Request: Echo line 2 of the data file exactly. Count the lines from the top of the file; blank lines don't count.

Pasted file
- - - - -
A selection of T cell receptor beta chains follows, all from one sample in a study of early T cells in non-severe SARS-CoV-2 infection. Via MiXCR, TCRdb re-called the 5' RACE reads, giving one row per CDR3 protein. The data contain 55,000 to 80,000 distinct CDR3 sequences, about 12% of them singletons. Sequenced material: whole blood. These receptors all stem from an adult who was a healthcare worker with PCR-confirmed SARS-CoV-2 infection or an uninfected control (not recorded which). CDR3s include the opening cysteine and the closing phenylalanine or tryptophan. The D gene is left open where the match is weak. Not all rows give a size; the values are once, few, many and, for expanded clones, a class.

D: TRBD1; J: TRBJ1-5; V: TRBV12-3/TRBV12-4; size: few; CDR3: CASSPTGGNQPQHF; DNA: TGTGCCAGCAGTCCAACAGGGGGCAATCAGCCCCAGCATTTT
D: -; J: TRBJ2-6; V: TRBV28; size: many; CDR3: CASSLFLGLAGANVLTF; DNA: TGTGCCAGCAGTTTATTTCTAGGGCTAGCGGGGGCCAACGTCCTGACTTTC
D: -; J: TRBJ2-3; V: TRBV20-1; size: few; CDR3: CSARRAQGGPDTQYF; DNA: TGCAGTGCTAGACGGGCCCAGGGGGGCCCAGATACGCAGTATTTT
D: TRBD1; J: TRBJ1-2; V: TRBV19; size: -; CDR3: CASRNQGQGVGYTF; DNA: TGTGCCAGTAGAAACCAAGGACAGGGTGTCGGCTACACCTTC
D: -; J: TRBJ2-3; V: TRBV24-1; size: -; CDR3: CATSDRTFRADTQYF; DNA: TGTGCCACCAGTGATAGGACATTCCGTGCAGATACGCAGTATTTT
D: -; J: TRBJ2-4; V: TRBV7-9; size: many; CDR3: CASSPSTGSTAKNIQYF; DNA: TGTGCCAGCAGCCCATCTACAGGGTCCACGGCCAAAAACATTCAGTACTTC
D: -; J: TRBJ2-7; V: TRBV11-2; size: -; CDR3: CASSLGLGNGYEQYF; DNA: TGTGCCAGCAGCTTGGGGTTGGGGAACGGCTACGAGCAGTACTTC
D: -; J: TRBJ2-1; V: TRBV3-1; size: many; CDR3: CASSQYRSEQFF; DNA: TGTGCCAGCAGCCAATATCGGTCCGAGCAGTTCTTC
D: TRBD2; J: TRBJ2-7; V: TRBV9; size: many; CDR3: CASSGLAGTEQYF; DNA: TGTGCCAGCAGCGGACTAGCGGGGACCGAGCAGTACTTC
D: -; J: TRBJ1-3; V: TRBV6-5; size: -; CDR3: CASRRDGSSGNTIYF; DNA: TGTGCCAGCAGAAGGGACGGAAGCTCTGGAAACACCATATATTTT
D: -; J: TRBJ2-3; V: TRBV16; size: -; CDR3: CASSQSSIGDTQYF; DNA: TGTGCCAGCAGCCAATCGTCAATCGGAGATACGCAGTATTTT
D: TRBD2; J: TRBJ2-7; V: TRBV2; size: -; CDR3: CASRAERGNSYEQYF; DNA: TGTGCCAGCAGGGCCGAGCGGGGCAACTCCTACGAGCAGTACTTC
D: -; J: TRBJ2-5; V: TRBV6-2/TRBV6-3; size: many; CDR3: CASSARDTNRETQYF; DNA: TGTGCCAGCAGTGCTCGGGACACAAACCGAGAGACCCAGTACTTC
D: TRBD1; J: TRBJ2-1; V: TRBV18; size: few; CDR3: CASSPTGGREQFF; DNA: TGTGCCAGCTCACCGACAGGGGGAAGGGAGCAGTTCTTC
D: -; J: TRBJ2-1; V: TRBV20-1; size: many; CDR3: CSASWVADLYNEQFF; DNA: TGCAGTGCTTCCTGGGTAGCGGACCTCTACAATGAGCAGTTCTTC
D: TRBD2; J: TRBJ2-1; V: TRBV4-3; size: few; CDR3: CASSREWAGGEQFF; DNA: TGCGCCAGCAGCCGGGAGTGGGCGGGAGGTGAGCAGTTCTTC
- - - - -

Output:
D: TRBD1; J: TRBJ1-5; V: TRBV12-3/TRBV12-4; size: few; CDR3: CASSPTGGNQPQHF; DNA: TGTGCCAGCAGTCCAACAGGGGGCAATCAGCCCCAGCATTTT